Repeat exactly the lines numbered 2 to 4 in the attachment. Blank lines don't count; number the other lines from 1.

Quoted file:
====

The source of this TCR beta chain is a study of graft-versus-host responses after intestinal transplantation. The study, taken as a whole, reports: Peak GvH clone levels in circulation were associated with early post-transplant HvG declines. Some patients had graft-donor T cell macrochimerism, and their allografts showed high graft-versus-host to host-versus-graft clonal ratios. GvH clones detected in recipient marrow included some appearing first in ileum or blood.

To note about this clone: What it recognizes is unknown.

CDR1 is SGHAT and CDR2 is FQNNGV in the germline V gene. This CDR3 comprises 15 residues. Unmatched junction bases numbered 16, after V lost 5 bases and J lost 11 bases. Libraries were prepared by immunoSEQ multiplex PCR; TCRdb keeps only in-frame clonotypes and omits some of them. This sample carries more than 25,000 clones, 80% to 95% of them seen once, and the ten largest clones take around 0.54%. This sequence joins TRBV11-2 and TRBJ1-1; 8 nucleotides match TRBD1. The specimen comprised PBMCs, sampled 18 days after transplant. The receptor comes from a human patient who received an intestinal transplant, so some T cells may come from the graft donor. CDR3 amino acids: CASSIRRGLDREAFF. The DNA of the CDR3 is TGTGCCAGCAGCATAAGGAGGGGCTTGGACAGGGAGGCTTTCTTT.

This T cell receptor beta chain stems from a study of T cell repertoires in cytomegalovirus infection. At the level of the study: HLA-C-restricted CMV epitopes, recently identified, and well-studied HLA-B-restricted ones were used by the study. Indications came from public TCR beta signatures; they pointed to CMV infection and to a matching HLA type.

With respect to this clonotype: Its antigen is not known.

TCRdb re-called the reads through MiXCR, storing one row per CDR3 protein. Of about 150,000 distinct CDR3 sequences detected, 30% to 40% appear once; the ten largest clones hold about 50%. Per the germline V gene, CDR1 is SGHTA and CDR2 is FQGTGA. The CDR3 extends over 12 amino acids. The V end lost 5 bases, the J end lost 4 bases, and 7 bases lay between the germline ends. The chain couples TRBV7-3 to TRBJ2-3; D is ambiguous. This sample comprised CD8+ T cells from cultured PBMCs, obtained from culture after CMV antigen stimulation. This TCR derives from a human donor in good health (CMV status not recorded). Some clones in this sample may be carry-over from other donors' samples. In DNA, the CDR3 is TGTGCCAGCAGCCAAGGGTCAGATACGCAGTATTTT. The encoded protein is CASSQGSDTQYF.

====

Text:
To note about this clone: What it recognizes is unknown.

CDR1 is SGHAT and CDR2 is FQNNGV in the germline V gene. This CDR3 comprises 15 residues. Unmatched junction bases numbered 16, after V lost 5 bases and J lost 11 bases. Libraries were prepared by immunoSEQ multiplex PCR; TCRdb keeps only in-frame clonotypes and omits some of them. This sample carries more than 25,000 clones, 80% to 95% of them seen once, and the ten largest clones take around 0.54%. This sequence joins TRBV11-2 and TRBJ1-1; 8 nucleotides match TRBD1. The specimen comprised PBMCs, sampled 18 days after transplant. The receptor comes from a human patient who received an intestinal transplant, so some T cells may come from the graft donor. CDR3 amino acids: CASSIRRGLDREAFF. The DNA of the CDR3 is TGTGCCAGCAGCATAAGGAGGGGCTTGGACAGGGAGGCTTTCTTT.

This T cell receptor beta chain stems from a study of T cell repertoires in cytomegalovirus infection. At the level of the study: HLA-C-restricted CMV epitopes, recently identified, and well-studied HLA-B-restricted ones were used by the study. Indications came from public TCR beta signatures; they pointed to CMV infection and to a matching HLA type.